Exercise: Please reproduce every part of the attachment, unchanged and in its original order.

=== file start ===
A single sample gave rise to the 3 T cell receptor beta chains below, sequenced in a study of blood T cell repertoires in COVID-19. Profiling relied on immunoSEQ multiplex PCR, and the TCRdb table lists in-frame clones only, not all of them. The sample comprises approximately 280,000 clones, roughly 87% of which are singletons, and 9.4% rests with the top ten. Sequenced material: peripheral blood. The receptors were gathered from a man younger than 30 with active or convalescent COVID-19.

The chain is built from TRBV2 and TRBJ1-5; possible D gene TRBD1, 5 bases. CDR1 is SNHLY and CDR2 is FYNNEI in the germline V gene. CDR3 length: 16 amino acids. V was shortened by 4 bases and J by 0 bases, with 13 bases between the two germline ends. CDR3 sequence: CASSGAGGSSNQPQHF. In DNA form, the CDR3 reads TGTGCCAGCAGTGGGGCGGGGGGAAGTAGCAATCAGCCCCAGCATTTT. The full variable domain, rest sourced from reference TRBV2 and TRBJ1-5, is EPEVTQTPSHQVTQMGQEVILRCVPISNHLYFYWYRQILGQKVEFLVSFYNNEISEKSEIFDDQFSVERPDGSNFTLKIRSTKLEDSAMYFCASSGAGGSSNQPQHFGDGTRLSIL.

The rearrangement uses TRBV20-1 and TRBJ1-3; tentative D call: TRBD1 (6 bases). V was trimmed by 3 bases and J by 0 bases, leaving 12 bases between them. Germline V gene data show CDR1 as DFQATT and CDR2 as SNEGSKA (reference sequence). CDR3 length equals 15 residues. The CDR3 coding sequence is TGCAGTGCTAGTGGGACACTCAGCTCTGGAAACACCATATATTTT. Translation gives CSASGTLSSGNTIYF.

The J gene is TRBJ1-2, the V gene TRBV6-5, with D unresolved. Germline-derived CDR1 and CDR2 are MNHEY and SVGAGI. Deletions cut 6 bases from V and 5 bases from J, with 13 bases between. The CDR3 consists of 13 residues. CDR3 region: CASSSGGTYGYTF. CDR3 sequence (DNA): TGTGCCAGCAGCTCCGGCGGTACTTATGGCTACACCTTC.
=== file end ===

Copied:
A single sample gave rise to the 3 T cell receptor beta chains below, sequenced in a study of blood T cell repertoires in COVID-19. Profiling relied on immunoSEQ multiplex PCR, and the TCRdb table lists in-frame clones only, not all of them. The sample comprises approximately 280,000 clones, roughly 87% of which are singletons, and 9.4% rests with the top ten. Sequenced material: peripheral blood. The receptors were gathered from a man younger than 30 with active or convalescent COVID-19.

The chain is built from TRBV2 and TRBJ1-5; possible D gene TRBD1, 5 bases. CDR1 is SNHLY and CDR2 is FYNNEI in the germline V gene. CDR3 length: 16 amino acids. V was shortened by 4 bases and J by 0 bases, with 13 bases between the two germline ends. CDR3 sequence: CASSGAGGSSNQPQHF. In DNA form, the CDR3 reads TGTGCCAGCAGTGGGGCGGGGGGAAGTAGCAATCAGCCCCAGCATTTT. The full variable domain, rest sourced from reference TRBV2 and TRBJ1-5, is EPEVTQTPSHQVTQMGQEVILRCVPISNHLYFYWYRQILGQKVEFLVSFYNNEISEKSEIFDDQFSVERPDGSNFTLKIRSTKLEDSAMYFCASSGAGGSSNQPQHFGDGTRLSIL.

The rearrangement uses TRBV20-1 and TRBJ1-3; tentative D call: TRBD1 (6 bases). V was trimmed by 3 bases and J by 0 bases, leaving 12 bases between them. Germline V gene data show CDR1 as DFQATT and CDR2 as SNEGSKA (reference sequence). CDR3 length equals 15 residues. The CDR3 coding sequence is TGCAGTGCTAGTGGGACACTCAGCTCTGGAAACACCATATATTTT. Translation gives CSASGTLSSGNTIYF.

The J gene is TRBJ1-2, the V gene TRBV6-5, with D unresolved. Germline-derived CDR1 and CDR2 are MNHEY and SVGAGI. Deletions cut 6 bases from V and 5 bases from J, with 13 bases between. The CDR3 consists of 13 residues. CDR3 region: CASSSGGTYGYTF. CDR3 sequence (DNA): TGTGCCAGCAGCTCCGGCGGTACTTATGGCTACACCTTC.